Take the 2-minute tour ×
Stack Overflow is a question and answer site for professional and enthusiast programmers. It's 100% free, no registration required.

So in the sad days of C# 4.0, I created the following "WorkflowExecutor" class that allowed asynchronous workflows in the GUI thread by hacking into IEnumerable's "yield return" continuations to wait for observables. So the following code would, at button1Click, just start a simple workflow that updates the text, waits for you to click button2, and loops after 1 second.

public sealed partial class Form1 : Form {
    readonly Subject<Unit> _button2Subject = new Subject<Unit>();
    readonly WorkflowExecutor _workflowExecutor = new WorkflowExecutor();

    public Form1() {
        InitializeComponent();
    }

    IEnumerable<IObservable<Unit>> CreateAsyncHandler() {
        Text = "Initializing";
        var scheduler = new ControlScheduler(this);
        while (true) {
            yield return scheduler.WaitTimer(1000);
            Text = "Waiting for Click";
            yield return _button2Subject;
            Text = "Click Detected!";
            yield return scheduler.WaitTimer(1000);
            Text = "Restarting";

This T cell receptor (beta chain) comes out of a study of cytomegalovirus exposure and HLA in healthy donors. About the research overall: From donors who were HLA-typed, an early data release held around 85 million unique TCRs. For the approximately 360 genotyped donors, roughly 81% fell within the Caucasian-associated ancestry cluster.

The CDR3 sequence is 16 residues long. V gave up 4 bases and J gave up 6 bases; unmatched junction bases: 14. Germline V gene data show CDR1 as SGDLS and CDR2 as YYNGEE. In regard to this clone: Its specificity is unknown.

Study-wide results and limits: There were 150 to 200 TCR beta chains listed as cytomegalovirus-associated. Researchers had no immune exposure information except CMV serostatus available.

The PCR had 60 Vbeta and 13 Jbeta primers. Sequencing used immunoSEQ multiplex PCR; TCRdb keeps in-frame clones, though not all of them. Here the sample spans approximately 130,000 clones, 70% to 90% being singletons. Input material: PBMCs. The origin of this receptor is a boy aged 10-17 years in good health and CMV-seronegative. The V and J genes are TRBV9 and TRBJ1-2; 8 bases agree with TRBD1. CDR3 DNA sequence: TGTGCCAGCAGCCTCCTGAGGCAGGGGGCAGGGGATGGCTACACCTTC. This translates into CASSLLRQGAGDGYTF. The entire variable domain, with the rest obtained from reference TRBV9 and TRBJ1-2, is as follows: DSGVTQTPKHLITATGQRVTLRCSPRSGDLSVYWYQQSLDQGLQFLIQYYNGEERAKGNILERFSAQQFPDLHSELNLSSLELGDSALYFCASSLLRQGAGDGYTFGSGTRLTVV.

}
    }

    void button1_Click(object sender, EventArgs e) {
        _workflowExecutor.Run(CreateAsyncHandler());
    }

    void button2_Click(object sender, EventArgs e) {
        _button2Subject.OnNext(Unit.Default);
    }

    void button3_Click(object sender, EventArgs e) {
        _workflowExecutor.Stop();
    }
}

public static class TimerHelper {
    public static IObservable<Unit> WaitTimer(this IScheduler scheduler, double ms) {
        return Observable.Timer(TimeSpan.FromMilliseconds(ms), scheduler).Select(_ => Unit.Default);
    }
}

public sealed class WorkflowExecutor {
    IEnumerator<IObservable<Unit>> _observables;
    IDisposable _subscription;

    public void Run(IEnumerable<IObservable<Unit>> actions) {
        _observables = (actions ?? new IObservable<Unit>[0]).GetEnumerator();
        Continue();
    }

    void Continue() {
        if (_subscription != null) {
            _subscription.Dispose();
        }
        if (_observables.MoveNext()) {